I was pleased and surprised by the response to my post on my reluctance to go out too much. Now I don't feel like such a freak for being a big homebody.
I know I'm a rather extreme introvert -- from the personality type definition (the I or E in the Myers-Briggs) rather than the common definition that equates it to shyness or being quiet. I draw my energy from alone time. When I'm out among people, as long as I have a good energy reserve, I can be bubbly and friendly and very, very talkative. But then I need some alone time to recharge from that before I can get out and about again.
For the most part, I've had more of a social life since I stopped working daily in an office (I telecommuted for two years with my last job before I went entirely freelance). I seem to have some kind of limit on the number of times I can stand to leave the house and the amount of time I can handle spending with people. When I was going to an office every day, it felt like I was getting out a lot because I was leaving the house daily, and I was around people a lot. I might go out to lunch with co-workers, or maybe get together with people after work for dinner or happy hour. But during much of my office career, I was really bad about crawling into a hole all weekend. There were times when the only time I opened the front door between the time I got home on Friday night and the time I left for work on Monday morning was to bring in the newspaper.
When I started telecommuting, I did start getting out and getting together with friends more often. Some of my friends had work schedules that weren't the typical 8-5, so my new schedule made it easier for us to get together. I also got my alone time during the day, so I had the energy to go out at night or on weekends. I was still getting out less than I had before because of the not going to an office thing -- which also meant no lunches with co-workers or happy hours -- but if you didn't count work as "getting out," I was probably getting out more, for the most part.
Now, I tend to go in waves. When I'm working on a book, I don't interact much with the real world. I really fall into book world. I may try to moderate that some, but it may just be part of the creative process. I also go through phases where my "work" takes me out and about a lot -- to conferences, conventions, booksignings, book festivals, and the like. After a few months of that kind of activity, I think I use up my energy reserves and need some unscheduled down time. These days, I seem to go out at least once on most weekends, in addition to church and choir practice. That's not exactly social butterfly, but it isn't hermit, either.
The exception to this pattern was when I was right out of college. I was involved in a church with a very active young singles group, and I got into a group of friends within that group, so most weekends there was at least one organized group activity and generally some kind of non-organized get-together with friends. But I think I overdosed on all that, and after a while, I did reach a point where I couldn't stand to go out. There were times when I'd be all dressed and ready to go, and I'd change my mind with my hand on the doorknob. Eventually, that group dissolved as everyone got married or moved away (for about a year, my social life was mostly going to weddings -- more than twelve a year for a while).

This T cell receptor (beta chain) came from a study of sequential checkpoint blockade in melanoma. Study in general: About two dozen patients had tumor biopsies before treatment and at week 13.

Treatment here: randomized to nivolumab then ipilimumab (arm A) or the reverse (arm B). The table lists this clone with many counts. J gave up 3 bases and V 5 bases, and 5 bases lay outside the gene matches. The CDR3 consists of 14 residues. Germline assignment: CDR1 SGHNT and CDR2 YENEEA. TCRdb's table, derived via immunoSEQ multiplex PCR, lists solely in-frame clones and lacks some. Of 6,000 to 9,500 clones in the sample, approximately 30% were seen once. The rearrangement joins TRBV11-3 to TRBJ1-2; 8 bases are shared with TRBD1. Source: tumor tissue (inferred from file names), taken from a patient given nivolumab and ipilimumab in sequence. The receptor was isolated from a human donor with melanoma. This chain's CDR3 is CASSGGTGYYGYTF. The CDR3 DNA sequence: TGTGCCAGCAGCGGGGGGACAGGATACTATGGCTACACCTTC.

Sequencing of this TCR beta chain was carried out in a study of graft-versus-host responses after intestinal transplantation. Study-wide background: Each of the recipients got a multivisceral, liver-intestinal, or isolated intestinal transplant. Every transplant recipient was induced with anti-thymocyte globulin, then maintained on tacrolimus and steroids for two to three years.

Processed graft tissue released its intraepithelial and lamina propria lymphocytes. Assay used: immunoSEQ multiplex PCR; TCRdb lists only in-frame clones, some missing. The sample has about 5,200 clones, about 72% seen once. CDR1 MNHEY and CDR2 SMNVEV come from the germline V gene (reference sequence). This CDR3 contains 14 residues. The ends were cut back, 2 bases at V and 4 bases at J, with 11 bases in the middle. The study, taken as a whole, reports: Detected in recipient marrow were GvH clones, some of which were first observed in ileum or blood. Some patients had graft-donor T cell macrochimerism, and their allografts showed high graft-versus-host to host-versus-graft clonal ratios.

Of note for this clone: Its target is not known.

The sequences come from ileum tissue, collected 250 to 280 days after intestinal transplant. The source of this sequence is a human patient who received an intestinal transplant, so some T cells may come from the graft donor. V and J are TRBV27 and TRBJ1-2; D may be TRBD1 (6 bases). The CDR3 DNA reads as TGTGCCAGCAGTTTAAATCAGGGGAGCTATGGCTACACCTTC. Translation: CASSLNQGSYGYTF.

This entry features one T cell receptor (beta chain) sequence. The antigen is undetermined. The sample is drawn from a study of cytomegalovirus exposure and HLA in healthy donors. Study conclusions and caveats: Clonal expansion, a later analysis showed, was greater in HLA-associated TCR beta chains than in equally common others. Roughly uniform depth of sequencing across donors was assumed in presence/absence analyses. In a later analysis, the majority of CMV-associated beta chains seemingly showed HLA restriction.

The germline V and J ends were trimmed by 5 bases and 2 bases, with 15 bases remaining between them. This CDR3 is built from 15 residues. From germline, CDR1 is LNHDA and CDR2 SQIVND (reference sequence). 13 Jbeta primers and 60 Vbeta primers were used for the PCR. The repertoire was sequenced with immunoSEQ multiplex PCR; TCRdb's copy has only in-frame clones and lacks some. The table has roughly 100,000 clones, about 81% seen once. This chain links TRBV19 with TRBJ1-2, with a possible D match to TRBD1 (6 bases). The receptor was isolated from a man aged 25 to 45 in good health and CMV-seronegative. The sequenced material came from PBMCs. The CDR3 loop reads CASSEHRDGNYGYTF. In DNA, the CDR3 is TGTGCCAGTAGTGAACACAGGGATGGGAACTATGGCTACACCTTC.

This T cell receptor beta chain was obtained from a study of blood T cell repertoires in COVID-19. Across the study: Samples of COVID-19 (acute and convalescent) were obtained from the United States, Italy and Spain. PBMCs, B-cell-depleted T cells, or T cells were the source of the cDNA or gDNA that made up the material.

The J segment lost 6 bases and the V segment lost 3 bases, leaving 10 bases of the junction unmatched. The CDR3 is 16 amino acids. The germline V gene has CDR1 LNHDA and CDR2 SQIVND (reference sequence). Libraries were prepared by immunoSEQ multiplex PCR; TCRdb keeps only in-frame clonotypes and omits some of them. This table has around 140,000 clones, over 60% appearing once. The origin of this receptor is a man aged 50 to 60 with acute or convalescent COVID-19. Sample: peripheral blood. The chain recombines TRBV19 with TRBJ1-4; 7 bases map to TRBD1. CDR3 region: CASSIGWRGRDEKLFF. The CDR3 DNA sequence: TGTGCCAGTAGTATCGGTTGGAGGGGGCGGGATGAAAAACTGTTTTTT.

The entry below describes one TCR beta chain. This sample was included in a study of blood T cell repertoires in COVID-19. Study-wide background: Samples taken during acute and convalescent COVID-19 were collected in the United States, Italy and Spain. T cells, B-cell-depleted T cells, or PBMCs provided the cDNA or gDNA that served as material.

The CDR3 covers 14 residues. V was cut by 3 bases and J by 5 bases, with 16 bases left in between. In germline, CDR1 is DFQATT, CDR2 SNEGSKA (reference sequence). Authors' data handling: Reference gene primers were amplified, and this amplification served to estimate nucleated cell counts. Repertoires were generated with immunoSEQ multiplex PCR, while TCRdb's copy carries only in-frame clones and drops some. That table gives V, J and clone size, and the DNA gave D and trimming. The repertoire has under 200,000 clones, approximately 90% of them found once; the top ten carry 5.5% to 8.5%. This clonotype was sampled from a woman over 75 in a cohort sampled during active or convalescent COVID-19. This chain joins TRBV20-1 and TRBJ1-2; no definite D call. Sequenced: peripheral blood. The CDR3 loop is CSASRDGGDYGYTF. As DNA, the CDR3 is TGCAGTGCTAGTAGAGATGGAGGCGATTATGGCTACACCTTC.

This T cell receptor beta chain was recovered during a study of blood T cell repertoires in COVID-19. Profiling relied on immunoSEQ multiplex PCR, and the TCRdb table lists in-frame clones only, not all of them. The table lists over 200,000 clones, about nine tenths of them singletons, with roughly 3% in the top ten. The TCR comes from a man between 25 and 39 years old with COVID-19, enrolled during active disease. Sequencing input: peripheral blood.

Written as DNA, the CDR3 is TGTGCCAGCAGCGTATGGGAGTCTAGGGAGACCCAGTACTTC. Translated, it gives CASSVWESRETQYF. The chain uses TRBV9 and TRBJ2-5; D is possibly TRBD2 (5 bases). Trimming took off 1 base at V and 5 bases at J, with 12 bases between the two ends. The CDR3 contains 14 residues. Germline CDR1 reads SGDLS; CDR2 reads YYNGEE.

On the other hand, the more time I spend at home, the harder it can be to make myself leave. I seem to do best at making myself get out when there's some kind of obligation (and not necessarily in the negative sense of it being something I have to do that I don't want to do). If I've told someone I'll be there and if my absence would be noticed, it's a lot easier to go. The times I back out on doing something are usually more when I'd be by myself in a crowd and not sure I'd know anyone there. I'm not sure that even counts as "social."
Now that I've discovered all the OnDemand exercise programs, I may not sign up for an exercise class this fall at the community college. That wasn't really social interaction, and I wasn't really meeting new people, but it seemed to draw from my "account" of outside time, and it counted as a leaving the house trip, which then kept me from wanting to go out at other times.
When I get these books turned in and really kick in Project Get a Life, I hope to find new activities and interests to explore. Some may be more social and involve getting out and about, but some may simply be new interests for me to explore on my own. I know I should probably ration my going out times so that I can do the things I really want to do and am not wasting those times on things that aren't rewarding for me. I shall provide updates along the way. But first, I have these books to work on ...